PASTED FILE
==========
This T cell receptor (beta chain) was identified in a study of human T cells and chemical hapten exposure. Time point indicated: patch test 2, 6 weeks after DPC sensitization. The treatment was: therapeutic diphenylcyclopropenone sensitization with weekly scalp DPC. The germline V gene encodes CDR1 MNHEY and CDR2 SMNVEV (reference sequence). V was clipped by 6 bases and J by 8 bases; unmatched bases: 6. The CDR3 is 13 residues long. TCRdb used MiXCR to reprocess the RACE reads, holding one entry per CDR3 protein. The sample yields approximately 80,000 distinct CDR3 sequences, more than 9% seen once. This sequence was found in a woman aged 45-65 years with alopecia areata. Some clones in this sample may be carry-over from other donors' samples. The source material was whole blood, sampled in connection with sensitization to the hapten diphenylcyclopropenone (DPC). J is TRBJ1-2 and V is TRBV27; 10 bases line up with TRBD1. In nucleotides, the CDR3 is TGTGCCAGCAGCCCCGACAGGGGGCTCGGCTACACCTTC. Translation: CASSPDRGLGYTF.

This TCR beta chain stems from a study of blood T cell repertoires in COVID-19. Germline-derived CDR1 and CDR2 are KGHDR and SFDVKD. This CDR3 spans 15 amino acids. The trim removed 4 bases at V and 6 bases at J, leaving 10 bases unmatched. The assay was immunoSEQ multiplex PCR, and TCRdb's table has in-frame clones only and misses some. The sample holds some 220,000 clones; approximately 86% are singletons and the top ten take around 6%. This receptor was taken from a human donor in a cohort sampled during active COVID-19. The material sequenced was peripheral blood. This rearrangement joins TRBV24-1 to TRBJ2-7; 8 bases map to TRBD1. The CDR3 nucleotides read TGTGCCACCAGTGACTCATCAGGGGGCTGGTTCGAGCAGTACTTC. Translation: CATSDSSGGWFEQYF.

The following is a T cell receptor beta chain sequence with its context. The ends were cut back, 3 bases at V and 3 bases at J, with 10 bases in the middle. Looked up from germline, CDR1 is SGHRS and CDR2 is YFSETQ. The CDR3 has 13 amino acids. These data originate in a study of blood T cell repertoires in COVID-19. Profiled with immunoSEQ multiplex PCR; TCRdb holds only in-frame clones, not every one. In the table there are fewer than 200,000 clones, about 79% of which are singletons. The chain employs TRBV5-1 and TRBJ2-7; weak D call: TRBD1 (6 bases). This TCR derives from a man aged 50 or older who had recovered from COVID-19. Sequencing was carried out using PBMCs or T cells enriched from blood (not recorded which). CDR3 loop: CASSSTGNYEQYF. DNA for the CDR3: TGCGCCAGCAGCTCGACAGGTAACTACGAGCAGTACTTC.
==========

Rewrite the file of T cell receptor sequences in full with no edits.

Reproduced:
This T cell receptor (beta chain) was identified in a study of human T cells and chemical hapten exposure. Time point indicated: patch test 2, 6 weeks after DPC sensitization. The treatment was: therapeutic diphenylcyclopropenone sensitization with weekly scalp DPC. The germline V gene encodes CDR1 MNHEY and CDR2 SMNVEV (reference sequence). V was clipped by 6 bases and J by 8 bases; unmatched bases: 6. The CDR3 is 13 residues long. TCRdb used MiXCR to reprocess the RACE reads, holding one entry per CDR3 protein. The sample yields approximately 80,000 distinct CDR3 sequences, more than 9% seen once. This sequence was found in a woman aged 45-65 years with alopecia areata. Some clones in this sample may be carry-over from other donors' samples. The source material was whole blood, sampled in connection with sensitization to the hapten diphenylcyclopropenone (DPC). J is TRBJ1-2 and V is TRBV27; 10 bases line up with TRBD1. In nucleotides, the CDR3 is TGTGCCAGCAGCCCCGACAGGGGGCTCGGCTACACCTTC. Translation: CASSPDRGLGYTF.

This TCR beta chain stems from a study of blood T cell repertoires in COVID-19. Germline-derived CDR1 and CDR2 are KGHDR and SFDVKD. This CDR3 spans 15 amino acids. The trim removed 4 bases at V and 6 bases at J, leaving 10 bases unmatched. The assay was immunoSEQ multiplex PCR, and TCRdb's table has in-frame clones only and misses some. The sample holds some 220,000 clones; approximately 86% are singletons and the top ten take around 6%. This receptor was taken from a human donor in a cohort sampled during active COVID-19. The material sequenced was peripheral blood. This rearrangement joins TRBV24-1 to TRBJ2-7; 8 bases map to TRBD1. The CDR3 nucleotides read TGTGCCACCAGTGACTCATCAGGGGGCTGGTTCGAGCAGTACTTC. Translation: CATSDSSGGWFEQYF.

The following is a T cell receptor beta chain sequence with its context. The ends were cut back, 3 bases at V and 3 bases at J, with 10 bases in the middle. Looked up from germline, CDR1 is SGHRS and CDR2 is YFSETQ. The CDR3 has 13 amino acids. These data originate in a study of blood T cell repertoires in COVID-19. Profiled with immunoSEQ multiplex PCR; TCRdb holds only in-frame clones, not every one. In the table there are fewer than 200,000 clones, about 79% of which are singletons. The chain employs TRBV5-1 and TRBJ2-7; weak D call: TRBD1 (6 bases). This TCR derives from a man aged 50 or older who had recovered from COVID-19. Sequencing was carried out using PBMCs or T cells enriched from blood (not recorded which). CDR3 loop: CASSSTGNYEQYF. DNA for the CDR3: TGCGCCAGCAGCTCGACAGGTAACTACGAGCAGTACTTC.